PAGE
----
Budget 2018: Rising petrol prices may pose a big challenge to Indian Economy

30 January 2018, 12:48 PM
Crude Oil - File Photo
Crude Oil - File Photo

Rising oil prices will pose the biggest challenge to the finance minister Arun Jaitley in next fiscal.  According to the Economic Survey, crude oil prices may rise by up to 12% in the next fiscal.

Oil has so far been lucky for the Modi government. When NDA formed the government, in 2014, petroleum prices were $108 per barrel. It declined to an annual average of USD 46 per barrel in 2015-16 and 2016-17. 

It was an unexpected windfall for the government. Oil prices are directly linked to the prices in the international market. This means that when the crude prices in international market declined, petrol prices for consumers should have declined.

However, the government increased excise duty on petrol and diesel nine times between November, 2014 and January, 2016. As a result, its revenue increased from Rs 99,000 crore in 2014-15 to Rs 2,42,000 crore in 2016-17.

This windfall of Rs 1,43,000 crore helped the government in managing fiscal deficit target of the government. However, crude prices have started increasing for last five months. It is around $ 70 per barrel. In Delhi, petrol prices are about Rs 72 per litre.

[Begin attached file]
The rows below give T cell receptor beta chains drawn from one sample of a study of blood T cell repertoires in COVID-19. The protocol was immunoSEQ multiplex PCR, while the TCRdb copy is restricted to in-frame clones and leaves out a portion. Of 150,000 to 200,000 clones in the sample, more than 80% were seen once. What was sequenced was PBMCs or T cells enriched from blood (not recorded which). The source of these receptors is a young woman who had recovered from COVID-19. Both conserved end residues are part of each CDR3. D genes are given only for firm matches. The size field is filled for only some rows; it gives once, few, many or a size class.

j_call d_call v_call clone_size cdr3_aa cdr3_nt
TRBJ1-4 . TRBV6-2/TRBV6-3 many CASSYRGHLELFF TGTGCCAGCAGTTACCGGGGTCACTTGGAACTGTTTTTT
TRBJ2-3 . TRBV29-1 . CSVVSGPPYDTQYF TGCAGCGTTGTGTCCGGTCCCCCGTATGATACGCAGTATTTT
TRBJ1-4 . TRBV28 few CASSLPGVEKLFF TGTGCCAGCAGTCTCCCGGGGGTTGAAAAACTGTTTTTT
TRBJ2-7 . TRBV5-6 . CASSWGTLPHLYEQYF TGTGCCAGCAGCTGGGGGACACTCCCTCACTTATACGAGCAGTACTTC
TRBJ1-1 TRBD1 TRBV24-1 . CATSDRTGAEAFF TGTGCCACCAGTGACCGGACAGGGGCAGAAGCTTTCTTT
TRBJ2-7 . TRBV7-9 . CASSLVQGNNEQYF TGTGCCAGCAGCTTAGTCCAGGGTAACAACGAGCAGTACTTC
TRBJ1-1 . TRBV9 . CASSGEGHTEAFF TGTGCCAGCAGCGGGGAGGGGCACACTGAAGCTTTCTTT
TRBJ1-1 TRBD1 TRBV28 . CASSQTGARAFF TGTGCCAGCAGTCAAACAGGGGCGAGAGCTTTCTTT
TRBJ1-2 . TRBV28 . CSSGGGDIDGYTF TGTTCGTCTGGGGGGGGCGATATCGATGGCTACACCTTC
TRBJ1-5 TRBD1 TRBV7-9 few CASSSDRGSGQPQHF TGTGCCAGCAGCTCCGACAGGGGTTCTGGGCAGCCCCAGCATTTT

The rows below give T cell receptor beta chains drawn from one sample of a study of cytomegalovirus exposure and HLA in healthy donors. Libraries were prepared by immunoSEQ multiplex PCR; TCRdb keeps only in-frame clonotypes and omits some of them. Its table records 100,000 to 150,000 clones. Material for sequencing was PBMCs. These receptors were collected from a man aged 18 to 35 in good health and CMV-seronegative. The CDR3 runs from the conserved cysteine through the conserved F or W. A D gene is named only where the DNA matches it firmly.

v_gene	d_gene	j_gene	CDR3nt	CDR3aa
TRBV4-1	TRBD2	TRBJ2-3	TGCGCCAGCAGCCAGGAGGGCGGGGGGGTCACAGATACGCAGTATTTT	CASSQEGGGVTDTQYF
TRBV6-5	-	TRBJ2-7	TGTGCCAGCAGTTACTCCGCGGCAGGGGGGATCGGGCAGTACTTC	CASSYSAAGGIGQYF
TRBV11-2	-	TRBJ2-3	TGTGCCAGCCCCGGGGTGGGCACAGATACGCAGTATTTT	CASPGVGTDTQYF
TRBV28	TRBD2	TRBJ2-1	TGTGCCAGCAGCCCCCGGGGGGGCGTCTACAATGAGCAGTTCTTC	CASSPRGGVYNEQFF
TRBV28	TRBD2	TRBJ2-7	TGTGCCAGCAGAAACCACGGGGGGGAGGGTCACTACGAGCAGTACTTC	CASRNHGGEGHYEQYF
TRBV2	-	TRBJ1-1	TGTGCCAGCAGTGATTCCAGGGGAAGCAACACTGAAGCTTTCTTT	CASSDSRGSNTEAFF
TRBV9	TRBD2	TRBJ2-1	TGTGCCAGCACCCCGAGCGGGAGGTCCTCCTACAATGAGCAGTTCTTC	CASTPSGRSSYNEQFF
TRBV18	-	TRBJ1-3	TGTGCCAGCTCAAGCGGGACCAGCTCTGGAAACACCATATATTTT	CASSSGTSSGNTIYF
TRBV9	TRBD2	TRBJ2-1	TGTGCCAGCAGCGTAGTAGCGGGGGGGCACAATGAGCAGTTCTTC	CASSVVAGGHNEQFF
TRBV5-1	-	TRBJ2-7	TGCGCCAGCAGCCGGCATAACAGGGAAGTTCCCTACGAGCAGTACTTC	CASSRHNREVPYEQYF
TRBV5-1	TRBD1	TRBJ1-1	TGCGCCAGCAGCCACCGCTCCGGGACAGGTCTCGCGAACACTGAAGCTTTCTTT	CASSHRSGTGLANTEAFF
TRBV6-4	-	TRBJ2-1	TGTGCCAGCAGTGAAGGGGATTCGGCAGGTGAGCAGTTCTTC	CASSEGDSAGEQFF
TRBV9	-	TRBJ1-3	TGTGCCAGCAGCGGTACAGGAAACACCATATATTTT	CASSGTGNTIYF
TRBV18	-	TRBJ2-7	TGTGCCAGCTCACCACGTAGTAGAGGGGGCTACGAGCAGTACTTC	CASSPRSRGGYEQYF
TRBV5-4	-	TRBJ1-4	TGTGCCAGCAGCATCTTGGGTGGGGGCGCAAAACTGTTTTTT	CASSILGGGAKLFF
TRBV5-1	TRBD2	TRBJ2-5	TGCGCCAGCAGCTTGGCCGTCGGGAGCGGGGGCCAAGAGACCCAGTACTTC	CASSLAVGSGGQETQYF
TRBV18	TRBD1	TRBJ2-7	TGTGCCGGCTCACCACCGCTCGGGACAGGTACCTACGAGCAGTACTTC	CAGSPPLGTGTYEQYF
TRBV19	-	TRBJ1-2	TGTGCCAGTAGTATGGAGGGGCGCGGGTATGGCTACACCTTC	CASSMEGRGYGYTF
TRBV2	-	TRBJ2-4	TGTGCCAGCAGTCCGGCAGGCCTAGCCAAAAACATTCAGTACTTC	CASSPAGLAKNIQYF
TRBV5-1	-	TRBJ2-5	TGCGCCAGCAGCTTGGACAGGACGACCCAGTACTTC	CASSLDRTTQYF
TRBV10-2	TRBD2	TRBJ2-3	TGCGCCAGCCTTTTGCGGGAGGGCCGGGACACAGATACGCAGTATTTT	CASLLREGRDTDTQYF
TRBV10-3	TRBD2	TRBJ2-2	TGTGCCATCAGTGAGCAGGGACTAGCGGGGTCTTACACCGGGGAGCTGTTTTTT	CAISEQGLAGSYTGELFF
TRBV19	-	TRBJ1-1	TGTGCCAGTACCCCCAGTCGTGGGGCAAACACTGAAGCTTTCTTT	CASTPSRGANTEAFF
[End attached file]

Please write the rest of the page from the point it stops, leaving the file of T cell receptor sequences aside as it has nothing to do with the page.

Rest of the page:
Being an election year, it is clear that the government will have to reduce excise duty if crude oil prices rise further. This will have direct impact on government revenue.

The central government levies Rs 19.48 per litre excise duty on petrol and Rs 15.33 on diesel. VAT on petrol in Delhi is Rs 15.39 per litre while on diesel it is Rs 9.32. 

It may be noted that cut in excise duty on petrol in October, last year, would cost the government Rs 26,000 crore in terms of annual revenue (for the year ending 2018).

Economic Survey says: “It is estimated that a $10 per barrel increase in the price of oil reduces growth by 0.2-0.3 percentage points, increases WPI inflation by about 1.7 percentage points and worsens the current account deficit by about $9-10 billion dollars.”

Any decline in crude oil prices will make financial management difficult for the government.

First Published: Monday, January 29, 2018 05:50 PM

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